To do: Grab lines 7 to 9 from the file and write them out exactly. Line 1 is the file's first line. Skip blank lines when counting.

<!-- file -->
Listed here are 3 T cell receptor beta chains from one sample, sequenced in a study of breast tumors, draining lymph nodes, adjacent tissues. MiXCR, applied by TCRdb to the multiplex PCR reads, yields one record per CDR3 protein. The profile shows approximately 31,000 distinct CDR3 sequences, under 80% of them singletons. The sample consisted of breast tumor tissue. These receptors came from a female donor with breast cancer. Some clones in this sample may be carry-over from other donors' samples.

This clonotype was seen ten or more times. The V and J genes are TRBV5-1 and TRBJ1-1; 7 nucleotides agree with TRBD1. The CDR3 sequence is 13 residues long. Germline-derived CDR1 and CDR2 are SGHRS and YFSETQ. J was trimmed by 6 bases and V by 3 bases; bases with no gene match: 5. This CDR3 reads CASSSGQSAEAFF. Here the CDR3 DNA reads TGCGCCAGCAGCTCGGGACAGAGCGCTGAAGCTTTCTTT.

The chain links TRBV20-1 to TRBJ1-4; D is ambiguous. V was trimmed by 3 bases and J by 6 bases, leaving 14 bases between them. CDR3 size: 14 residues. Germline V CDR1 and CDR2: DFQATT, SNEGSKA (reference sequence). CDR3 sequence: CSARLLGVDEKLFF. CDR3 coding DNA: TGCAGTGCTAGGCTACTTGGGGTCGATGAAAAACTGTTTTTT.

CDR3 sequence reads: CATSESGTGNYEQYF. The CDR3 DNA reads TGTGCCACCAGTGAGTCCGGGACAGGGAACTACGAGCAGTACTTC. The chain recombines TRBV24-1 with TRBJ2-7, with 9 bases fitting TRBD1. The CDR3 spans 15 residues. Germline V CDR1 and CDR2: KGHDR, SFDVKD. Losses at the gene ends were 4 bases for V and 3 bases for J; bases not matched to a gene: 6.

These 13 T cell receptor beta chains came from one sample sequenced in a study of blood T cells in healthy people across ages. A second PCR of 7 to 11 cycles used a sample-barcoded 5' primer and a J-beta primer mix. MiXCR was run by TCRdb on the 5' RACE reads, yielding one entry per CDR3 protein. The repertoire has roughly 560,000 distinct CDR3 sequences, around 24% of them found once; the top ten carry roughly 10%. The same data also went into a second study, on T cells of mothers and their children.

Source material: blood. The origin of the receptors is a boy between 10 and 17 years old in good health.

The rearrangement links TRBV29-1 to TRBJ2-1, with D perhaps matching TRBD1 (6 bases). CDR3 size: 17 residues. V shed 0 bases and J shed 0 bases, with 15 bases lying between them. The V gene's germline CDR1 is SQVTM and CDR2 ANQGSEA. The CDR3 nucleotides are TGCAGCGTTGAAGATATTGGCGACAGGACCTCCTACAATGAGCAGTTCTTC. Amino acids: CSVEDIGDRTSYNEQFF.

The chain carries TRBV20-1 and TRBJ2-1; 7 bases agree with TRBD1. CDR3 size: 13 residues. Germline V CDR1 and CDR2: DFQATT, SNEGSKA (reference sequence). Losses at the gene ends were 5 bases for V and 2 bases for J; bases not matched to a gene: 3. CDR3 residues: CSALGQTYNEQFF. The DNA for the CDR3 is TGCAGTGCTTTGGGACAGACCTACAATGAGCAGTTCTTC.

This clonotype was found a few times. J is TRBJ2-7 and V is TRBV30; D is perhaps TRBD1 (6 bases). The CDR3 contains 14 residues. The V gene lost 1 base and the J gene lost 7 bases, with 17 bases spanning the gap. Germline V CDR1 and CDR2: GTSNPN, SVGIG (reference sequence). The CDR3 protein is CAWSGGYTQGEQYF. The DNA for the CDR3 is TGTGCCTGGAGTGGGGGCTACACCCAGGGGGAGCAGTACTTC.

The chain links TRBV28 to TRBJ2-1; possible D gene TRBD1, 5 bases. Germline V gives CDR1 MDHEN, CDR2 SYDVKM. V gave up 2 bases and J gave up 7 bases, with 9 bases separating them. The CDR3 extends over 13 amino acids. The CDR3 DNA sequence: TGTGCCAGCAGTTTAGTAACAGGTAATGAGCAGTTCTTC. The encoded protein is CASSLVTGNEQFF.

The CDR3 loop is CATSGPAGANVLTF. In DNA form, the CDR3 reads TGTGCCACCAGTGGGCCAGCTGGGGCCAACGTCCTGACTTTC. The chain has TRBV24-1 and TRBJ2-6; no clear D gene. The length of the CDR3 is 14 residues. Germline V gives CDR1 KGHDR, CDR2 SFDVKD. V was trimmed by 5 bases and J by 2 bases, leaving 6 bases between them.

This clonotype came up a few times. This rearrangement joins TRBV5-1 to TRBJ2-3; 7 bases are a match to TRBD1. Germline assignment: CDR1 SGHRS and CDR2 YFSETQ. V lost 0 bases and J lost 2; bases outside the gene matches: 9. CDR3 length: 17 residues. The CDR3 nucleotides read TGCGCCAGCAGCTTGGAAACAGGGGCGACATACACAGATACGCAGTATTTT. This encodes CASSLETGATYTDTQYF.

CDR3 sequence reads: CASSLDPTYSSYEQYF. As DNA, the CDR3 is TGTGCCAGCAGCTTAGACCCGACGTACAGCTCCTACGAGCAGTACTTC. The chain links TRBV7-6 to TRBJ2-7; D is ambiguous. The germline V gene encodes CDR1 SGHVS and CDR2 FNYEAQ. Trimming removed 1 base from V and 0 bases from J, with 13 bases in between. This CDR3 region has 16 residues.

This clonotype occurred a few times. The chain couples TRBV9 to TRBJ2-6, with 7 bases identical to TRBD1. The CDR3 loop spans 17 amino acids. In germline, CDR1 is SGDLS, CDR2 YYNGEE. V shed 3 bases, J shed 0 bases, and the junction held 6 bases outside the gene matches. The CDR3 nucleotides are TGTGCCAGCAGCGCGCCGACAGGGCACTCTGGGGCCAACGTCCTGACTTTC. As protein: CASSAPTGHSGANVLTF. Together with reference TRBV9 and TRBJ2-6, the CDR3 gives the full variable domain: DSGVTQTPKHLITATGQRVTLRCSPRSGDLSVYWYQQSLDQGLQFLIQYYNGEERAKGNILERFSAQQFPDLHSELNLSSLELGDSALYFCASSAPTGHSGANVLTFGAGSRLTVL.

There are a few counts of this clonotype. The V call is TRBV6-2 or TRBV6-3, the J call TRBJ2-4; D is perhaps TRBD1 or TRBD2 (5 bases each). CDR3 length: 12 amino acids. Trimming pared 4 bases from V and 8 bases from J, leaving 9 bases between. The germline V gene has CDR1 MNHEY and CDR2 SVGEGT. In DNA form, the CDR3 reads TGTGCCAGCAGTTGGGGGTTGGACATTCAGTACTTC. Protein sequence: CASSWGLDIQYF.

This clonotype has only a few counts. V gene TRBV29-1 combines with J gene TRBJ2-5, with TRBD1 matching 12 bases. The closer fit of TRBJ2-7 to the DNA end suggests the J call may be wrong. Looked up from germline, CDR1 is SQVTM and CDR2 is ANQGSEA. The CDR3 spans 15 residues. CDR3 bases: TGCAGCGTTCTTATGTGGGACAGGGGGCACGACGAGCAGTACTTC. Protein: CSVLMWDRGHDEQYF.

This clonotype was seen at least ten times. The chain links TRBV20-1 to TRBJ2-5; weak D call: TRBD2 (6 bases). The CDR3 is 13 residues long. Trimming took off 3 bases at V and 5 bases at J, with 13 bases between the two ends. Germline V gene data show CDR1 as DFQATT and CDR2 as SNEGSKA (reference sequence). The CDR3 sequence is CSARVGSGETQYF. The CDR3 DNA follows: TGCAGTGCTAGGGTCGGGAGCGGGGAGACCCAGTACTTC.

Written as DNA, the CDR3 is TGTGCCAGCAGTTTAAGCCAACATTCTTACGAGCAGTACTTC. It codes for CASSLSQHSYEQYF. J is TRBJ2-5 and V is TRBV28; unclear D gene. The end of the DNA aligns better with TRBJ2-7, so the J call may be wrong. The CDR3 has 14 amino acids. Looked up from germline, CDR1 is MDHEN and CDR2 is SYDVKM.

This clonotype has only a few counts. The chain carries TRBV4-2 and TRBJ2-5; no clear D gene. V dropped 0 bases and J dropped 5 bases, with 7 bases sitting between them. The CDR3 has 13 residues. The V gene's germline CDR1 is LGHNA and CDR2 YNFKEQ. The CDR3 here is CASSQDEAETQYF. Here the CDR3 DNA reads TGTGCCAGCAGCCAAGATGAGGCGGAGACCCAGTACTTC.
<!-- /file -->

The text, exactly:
The rearrangement links TRBV29-1 to TRBJ2-1, with D perhaps matching TRBD1 (6 bases). CDR3 size: 17 residues. V shed 0 bases and J shed 0 bases, with 15 bases lying between them. The V gene's germline CDR1 is SQVTM and CDR2 ANQGSEA. The CDR3 nucleotides are TGCAGCGTTGAAGATATTGGCGACAGGACCTCCTACAATGAGCAGTTCTTC. Amino acids: CSVEDIGDRTSYNEQFF.

The chain carries TRBV20-1 and TRBJ2-1; 7 bases agree with TRBD1. CDR3 size: 13 residues. Germline V CDR1 and CDR2: DFQATT, SNEGSKA (reference sequence). Losses at the gene ends were 5 bases for V and 2 bases for J; bases not matched to a gene: 3. CDR3 residues: CSALGQTYNEQFF. The DNA for the CDR3 is TGCAGTGCTTTGGGACAGACCTACAATGAGCAGTTCTTC.

This clonotype was found a few times. J is TRBJ2-7 and V is TRBV30; D is perhaps TRBD1 (6 bases). The CDR3 contains 14 residues. The V gene lost 1 base and the J gene lost 7 bases, with 17 bases spanning the gap. Germline V CDR1 and CDR2: GTSNPN, SVGIG (reference sequence). The CDR3 protein is CAWSGGYTQGEQYF. The DNA for the CDR3 is TGTGCCTGGAGTGGGGGCTACACCCAGGGGGAGCAGTACTTC.